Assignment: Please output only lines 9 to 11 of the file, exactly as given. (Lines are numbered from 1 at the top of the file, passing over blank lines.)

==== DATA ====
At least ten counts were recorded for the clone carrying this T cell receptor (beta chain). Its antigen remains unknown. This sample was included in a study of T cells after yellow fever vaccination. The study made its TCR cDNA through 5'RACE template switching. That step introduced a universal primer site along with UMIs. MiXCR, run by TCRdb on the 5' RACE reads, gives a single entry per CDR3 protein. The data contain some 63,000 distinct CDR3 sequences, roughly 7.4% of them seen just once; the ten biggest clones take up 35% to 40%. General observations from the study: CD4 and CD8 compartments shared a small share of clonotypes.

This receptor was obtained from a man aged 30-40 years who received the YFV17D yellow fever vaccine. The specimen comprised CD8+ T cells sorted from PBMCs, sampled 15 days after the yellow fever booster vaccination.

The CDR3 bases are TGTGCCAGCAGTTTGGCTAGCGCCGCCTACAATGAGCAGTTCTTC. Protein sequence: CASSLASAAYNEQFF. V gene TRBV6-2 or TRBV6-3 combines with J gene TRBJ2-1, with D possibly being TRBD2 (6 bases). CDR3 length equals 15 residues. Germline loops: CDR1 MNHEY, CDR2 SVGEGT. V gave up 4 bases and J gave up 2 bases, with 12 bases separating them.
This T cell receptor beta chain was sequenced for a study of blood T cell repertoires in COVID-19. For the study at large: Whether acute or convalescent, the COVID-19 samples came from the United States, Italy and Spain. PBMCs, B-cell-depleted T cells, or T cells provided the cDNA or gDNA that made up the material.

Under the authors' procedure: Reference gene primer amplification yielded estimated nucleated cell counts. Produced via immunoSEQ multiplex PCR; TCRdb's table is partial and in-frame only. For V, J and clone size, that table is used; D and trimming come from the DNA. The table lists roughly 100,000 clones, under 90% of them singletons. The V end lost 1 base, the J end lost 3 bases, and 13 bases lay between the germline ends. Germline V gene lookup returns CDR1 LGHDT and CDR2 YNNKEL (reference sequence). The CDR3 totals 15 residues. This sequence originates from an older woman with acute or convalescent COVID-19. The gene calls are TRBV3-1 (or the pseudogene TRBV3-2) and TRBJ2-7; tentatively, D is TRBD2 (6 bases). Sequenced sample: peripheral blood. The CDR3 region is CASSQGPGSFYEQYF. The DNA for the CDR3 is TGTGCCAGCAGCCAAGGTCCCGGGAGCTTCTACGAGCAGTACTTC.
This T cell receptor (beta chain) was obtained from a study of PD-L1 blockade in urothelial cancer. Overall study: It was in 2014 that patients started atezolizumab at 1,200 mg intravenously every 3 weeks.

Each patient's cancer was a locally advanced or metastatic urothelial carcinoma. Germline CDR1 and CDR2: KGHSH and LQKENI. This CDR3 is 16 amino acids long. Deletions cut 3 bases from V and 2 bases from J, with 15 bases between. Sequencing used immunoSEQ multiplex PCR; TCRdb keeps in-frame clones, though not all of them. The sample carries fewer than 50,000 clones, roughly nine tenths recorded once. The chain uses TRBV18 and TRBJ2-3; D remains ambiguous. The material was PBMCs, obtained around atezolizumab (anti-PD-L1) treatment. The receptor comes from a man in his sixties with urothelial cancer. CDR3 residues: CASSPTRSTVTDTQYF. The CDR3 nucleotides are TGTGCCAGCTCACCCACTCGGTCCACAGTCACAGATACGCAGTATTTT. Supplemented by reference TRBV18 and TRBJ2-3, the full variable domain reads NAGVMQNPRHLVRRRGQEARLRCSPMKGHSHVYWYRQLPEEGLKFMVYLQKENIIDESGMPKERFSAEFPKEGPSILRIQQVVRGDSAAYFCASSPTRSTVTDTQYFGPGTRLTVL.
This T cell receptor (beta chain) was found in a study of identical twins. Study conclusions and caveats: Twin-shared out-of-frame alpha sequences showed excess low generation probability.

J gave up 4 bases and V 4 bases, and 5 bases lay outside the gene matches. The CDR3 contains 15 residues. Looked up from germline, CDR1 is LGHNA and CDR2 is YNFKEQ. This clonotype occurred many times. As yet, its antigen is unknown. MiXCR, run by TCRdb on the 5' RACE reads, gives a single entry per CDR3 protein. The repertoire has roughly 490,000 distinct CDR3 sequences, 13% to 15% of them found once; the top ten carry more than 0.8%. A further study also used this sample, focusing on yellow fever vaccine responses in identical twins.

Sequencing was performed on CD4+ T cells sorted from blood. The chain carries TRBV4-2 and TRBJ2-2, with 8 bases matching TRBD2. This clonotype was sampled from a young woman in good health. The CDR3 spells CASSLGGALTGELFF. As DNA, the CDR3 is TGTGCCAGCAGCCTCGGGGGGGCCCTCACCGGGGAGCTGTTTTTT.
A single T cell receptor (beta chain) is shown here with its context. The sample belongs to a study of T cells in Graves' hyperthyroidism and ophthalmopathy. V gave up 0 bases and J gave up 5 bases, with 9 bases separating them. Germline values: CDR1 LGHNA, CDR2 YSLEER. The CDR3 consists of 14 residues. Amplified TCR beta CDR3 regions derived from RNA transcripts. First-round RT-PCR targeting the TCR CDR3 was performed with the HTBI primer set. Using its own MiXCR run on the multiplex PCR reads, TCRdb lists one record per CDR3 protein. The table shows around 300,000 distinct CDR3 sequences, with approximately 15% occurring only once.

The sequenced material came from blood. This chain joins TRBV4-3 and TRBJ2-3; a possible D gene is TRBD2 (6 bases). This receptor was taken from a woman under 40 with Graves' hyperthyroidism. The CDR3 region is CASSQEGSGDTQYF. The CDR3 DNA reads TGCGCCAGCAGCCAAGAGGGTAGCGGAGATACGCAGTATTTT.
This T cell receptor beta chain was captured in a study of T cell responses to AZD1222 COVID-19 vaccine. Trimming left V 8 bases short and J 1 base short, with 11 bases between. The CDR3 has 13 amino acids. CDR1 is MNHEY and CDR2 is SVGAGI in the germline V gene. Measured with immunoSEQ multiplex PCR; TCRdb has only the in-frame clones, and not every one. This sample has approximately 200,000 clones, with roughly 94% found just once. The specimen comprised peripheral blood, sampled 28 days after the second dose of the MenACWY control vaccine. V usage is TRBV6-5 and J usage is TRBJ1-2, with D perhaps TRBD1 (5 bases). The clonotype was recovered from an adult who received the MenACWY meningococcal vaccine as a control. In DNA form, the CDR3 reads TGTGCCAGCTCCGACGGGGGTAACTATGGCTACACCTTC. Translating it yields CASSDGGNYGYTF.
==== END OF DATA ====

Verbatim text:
J gave up 4 bases and V 4 bases, and 5 bases lay outside the gene matches. The CDR3 contains 15 residues. Looked up from germline, CDR1 is LGHNA and CDR2 is YNFKEQ. This clonotype occurred many times. As yet, its antigen is unknown. MiXCR, run by TCRdb on the 5' RACE reads, gives a single entry per CDR3 protein. The repertoire has roughly 490,000 distinct CDR3 sequences, 13% to 15% of them found once; the top ten carry more than 0.8%. A further study also used this sample, focusing on yellow fever vaccine responses in identical twins.

Sequencing was performed on CD4+ T cells sorted from blood. The chain carries TRBV4-2 and TRBJ2-2, with 8 bases matching TRBD2. This clonotype was sampled from a young woman in good health. The CDR3 spells CASSLGGALTGELFF. As DNA, the CDR3 is TGTGCCAGCAGCCTCGGGGGGGCCCTCACCGGGGAGCTGTTTTTT.
A single T cell receptor (beta chain) is shown here with its context. The sample belongs to a study of T cells in Graves' hyperthyroidism and ophthalmopathy. V gave up 0 bases and J gave up 5 bases, with 9 bases separating them. Germline values: CDR1 LGHNA, CDR2 YSLEER. The CDR3 consists of 14 residues. Amplified TCR beta CDR3 regions derived from RNA transcripts. First-round RT-PCR targeting the TCR CDR3 was performed with the HTBI primer set. Using its own MiXCR run on the multiplex PCR reads, TCRdb lists one record per CDR3 protein. The table shows around 300,000 distinct CDR3 sequences, with approximately 15% occurring only once.